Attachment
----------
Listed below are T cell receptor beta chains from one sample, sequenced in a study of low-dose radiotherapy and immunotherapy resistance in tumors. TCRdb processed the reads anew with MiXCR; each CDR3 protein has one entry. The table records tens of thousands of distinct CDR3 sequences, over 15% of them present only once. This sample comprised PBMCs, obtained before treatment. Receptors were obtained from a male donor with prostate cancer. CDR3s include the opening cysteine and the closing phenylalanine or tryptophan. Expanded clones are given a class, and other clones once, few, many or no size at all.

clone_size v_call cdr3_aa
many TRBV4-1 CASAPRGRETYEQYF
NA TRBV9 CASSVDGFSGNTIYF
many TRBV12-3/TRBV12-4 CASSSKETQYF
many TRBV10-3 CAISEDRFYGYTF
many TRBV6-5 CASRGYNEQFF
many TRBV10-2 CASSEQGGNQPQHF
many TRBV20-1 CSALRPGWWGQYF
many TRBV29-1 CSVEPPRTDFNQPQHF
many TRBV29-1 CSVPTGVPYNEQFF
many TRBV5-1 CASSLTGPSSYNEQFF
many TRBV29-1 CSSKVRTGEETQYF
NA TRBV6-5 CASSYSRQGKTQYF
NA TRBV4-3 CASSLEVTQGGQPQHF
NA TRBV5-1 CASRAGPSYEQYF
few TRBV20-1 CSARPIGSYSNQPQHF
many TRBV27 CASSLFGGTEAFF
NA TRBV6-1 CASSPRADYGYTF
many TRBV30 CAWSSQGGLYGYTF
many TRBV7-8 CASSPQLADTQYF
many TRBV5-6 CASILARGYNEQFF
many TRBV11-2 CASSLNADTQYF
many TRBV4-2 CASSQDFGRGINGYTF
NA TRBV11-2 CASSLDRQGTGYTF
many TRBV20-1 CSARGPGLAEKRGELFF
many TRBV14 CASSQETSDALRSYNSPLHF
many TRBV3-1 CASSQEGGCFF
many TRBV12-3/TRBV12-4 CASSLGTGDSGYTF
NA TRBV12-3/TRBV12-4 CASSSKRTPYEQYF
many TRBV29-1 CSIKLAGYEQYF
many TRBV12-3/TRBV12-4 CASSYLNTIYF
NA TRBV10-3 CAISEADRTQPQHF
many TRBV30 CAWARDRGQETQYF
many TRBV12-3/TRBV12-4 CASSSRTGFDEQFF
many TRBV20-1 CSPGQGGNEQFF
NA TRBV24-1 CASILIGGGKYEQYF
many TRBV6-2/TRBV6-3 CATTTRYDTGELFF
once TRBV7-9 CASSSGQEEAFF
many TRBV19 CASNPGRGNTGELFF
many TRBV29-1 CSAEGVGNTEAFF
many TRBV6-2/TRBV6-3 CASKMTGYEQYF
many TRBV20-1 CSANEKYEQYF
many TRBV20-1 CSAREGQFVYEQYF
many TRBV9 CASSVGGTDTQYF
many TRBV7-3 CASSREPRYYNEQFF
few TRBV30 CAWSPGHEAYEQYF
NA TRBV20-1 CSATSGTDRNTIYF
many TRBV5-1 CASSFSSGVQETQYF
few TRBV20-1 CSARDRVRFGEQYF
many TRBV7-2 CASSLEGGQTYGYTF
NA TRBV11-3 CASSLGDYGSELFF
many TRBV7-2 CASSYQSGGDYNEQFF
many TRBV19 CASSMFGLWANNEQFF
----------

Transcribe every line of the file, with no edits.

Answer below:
Listed below are T cell receptor beta chains from one sample, sequenced in a study of low-dose radiotherapy and immunotherapy resistance in tumors. TCRdb processed the reads anew with MiXCR; each CDR3 protein has one entry. The table records tens of thousands of distinct CDR3 sequences, over 15% of them present only once. This sample comprised PBMCs, obtained before treatment. Receptors were obtained from a male donor with prostate cancer. CDR3s include the opening cysteine and the closing phenylalanine or tryptophan. Expanded clones are given a class, and other clones once, few, many or no size at all.

clone_size v_call cdr3_aa
many TRBV4-1 CASAPRGRETYEQYF
NA TRBV9 CASSVDGFSGNTIYF
many TRBV12-3/TRBV12-4 CASSSKETQYF
many TRBV10-3 CAISEDRFYGYTF
many TRBV6-5 CASRGYNEQFF
many TRBV10-2 CASSEQGGNQPQHF
many TRBV20-1 CSALRPGWWGQYF
many TRBV29-1 CSVEPPRTDFNQPQHF
many TRBV29-1 CSVPTGVPYNEQFF
many TRBV5-1 CASSLTGPSSYNEQFF
many TRBV29-1 CSSKVRTGEETQYF
NA TRBV6-5 CASSYSRQGKTQYF
NA TRBV4-3 CASSLEVTQGGQPQHF
NA TRBV5-1 CASRAGPSYEQYF
few TRBV20-1 CSARPIGSYSNQPQHF
many TRBV27 CASSLFGGTEAFF
NA TRBV6-1 CASSPRADYGYTF
many TRBV30 CAWSSQGGLYGYTF
many TRBV7-8 CASSPQLADTQYF
many TRBV5-6 CASILARGYNEQFF
many TRBV11-2 CASSLNADTQYF
many TRBV4-2 CASSQDFGRGINGYTF
NA TRBV11-2 CASSLDRQGTGYTF
many TRBV20-1 CSARGPGLAEKRGELFF
many TRBV14 CASSQETSDALRSYNSPLHF
many TRBV3-1 CASSQEGGCFF
many TRBV12-3/TRBV12-4 CASSLGTGDSGYTF
NA TRBV12-3/TRBV12-4 CASSSKRTPYEQYF
many TRBV29-1 CSIKLAGYEQYF
many TRBV12-3/TRBV12-4 CASSYLNTIYF
NA TRBV10-3 CAISEADRTQPQHF
many TRBV30 CAWARDRGQETQYF
many TRBV12-3/TRBV12-4 CASSSRTGFDEQFF
many TRBV20-1 CSPGQGGNEQFF
NA TRBV24-1 CASILIGGGKYEQYF
many TRBV6-2/TRBV6-3 CATTTRYDTGELFF
once TRBV7-9 CASSSGQEEAFF
many TRBV19 CASNPGRGNTGELFF
many TRBV29-1 CSAEGVGNTEAFF
many TRBV6-2/TRBV6-3 CASKMTGYEQYF
many TRBV20-1 CSANEKYEQYF
many TRBV20-1 CSAREGQFVYEQYF
many TRBV9 CASSVGGTDTQYF
many TRBV7-3 CASSREPRYYNEQFF
few TRBV30 CAWSPGHEAYEQYF
NA TRBV20-1 CSATSGTDRNTIYF
many TRBV5-1 CASSFSSGVQETQYF
few TRBV20-1 CSARDRVRFGEQYF
many TRBV7-2 CASSLEGGQTYGYTF
NA TRBV11-3 CASSLGDYGSELFF
many TRBV7-2 CASSYQSGGDYNEQFF
many TRBV19 CASSMFGLWANNEQFF